Saturday, September 07, 2013

Temple Grandin and Oliver Sacks; differences of opinion on face-blindness

"You take out some social circuits and get geek circuits, and that seems to be what happens, because the core deficit in mild autism is face blindness, which I have," she explains. "I don't recognize faces until I know people well.",0,2848012.htmlstory

"I’m so bad at recognizing faces that I have to remind myself, “He’s got a goatee” or “She’s wearing black glasses.”

and these quotes about being unable to recognize faces are consistent with what the celebrity autist Temple Grandin wrote right at the beginning of her new book. In the prologue of The Autistic Brain on page vii Grandin wrote that

"My many brains scans have provided possible explanations for my childhood speech delay, panic attacks, and facial-recognition difficulties."

and a similar claim can be found in one of Grandin's older books, Thinking in Pictures:

"I often get into embarassing situations because I do not remember faces unless I have seen the people many times or they have a very distinctive facial feature...." (p.69)

there's this quote from the neurologist, writer and prosopagnosic Dr Oliver Sacks from his book The Mind's Eye:

"(Though Temple is a "visual thinker" and can easily visualize complicated engineering problems, she seems to be no better or worse than average at recognizing faces.)" (p. 92, footnote about famous autist Temple Grandin)

It is worth noting that Dr Sacks has claimed to have severe prosopganosia or face-blindness, or to be precise impaired face memory. He wrote about his unusual and difficult experiences at length in his book The Mind's Eye and also wrote a long magazine article on the same subject. He has also claimed that this trait runs in his family and is developmental. I find his account convincing and I accept him as an expert on the subject of prosopagnosia. It might surprise readers of Temple Grandin's books that as a face-blind person Sacks does not regard himself as autistic or having Asperger syndrome. Sacks has explicitly rejected such labels, with justification, because prosopagnosia is not the same thing as autism.

So, the writings of Grandin and Sacks actually disagree on the question of Grandin's face recognition ability, Sacks observing that hers is normal (but not exceptional) and Grandin claiming many times to be impaired in this area. It is worth noting that non-autistic people with average levels of face recognition ability do have embarassing moments when they can't recognize faces, or more commonly, when they can recognize a face but can't put a name or recall the past meeting situation to that face. I should also point out that I have never found any reference in Grandin's books or anywhere else to Grandin being clinically tested or doing a test for face memory, even though tests of this ability created by leading researchers in the field are easily available. This makes me wonder, in light of the fact that Grandin clearly loves doing psychological tests and questionnaires and writing about her results, as is evident in her new book The Autistic Brain. I would have thought a test of face memory would have been the first psychological test that Grandin would have a go at. If anyone knows about Grandin making reference in a published work or interview to her face memory test scores I would love to know about it. Dr Oliver Sacks can claim both qualifications (he's a neurologist) and expertise in the area of prosopagnosia, so I think his opinion about Grandin's face memory ability should get priority. Another point of difference in the writing of Grandin and Sacks is that Sacks makes it clear that prosopagnosia is a specific disability in a specific type of visual processing (a visual agnosia) and not an indication of autism, while Grandin tends to lump face recognition disability in with autistic traits, characterizing it as a common feature of autism.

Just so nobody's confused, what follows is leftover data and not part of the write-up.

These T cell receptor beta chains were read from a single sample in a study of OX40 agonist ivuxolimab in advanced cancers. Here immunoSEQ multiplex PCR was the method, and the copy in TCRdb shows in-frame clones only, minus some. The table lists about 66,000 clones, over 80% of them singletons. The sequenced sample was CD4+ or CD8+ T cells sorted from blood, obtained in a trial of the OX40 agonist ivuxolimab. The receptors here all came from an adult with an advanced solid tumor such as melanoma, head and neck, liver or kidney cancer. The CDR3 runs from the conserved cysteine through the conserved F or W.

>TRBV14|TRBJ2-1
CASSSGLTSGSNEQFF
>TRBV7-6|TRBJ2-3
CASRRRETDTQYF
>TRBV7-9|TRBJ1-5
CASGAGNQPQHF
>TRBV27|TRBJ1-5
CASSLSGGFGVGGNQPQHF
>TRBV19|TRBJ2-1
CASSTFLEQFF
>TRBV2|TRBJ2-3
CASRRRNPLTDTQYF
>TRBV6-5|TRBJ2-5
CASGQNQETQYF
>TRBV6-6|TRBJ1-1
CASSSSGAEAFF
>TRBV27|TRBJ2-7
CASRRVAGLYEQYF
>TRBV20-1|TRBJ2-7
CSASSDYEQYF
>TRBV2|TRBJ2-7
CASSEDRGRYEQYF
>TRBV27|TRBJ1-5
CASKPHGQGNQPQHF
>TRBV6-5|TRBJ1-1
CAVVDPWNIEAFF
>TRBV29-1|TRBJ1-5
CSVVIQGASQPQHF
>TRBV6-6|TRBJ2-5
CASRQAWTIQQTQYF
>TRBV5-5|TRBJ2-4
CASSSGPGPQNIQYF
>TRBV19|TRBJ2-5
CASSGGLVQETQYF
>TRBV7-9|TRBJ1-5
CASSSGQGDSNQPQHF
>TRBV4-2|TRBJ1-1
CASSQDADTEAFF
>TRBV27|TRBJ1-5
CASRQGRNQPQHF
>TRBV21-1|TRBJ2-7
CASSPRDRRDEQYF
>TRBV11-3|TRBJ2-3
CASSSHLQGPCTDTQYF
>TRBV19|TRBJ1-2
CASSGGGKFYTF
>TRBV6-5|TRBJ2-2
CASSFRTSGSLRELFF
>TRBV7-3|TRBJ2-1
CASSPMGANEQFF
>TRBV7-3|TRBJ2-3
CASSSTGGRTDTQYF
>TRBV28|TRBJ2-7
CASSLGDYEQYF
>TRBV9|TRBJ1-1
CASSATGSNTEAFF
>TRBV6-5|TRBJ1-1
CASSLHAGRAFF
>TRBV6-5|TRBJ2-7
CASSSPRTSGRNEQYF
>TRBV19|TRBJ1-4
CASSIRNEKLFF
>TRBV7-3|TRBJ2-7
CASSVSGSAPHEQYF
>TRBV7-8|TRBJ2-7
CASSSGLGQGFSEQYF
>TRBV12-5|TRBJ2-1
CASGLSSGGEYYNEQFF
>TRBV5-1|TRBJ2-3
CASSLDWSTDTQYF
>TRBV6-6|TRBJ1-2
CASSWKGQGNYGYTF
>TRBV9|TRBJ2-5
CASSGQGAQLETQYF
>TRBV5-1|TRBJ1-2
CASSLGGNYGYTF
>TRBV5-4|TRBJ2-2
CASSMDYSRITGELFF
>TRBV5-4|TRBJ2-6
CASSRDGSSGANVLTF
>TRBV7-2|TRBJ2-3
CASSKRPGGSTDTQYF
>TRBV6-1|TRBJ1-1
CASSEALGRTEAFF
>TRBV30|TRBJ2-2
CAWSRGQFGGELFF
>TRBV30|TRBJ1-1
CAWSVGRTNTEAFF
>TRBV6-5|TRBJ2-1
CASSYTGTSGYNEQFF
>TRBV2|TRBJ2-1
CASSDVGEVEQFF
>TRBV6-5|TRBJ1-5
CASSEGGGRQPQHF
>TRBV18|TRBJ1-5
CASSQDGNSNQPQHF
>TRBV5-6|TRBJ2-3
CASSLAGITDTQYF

Core features of autism are supposed to be an inability to function socially and an inability to empathise and read emotions, so in light of the fact that Grandin claims to be poor at face recognition, it seems all the more remarkable that she apparently can recognize facial expressions:

"I find the same inability to think about children’s strengths in their parents. I’ll say, “What does your kid like? What is your kid good at?” and I can see the confusion in their faces."

So what gives?

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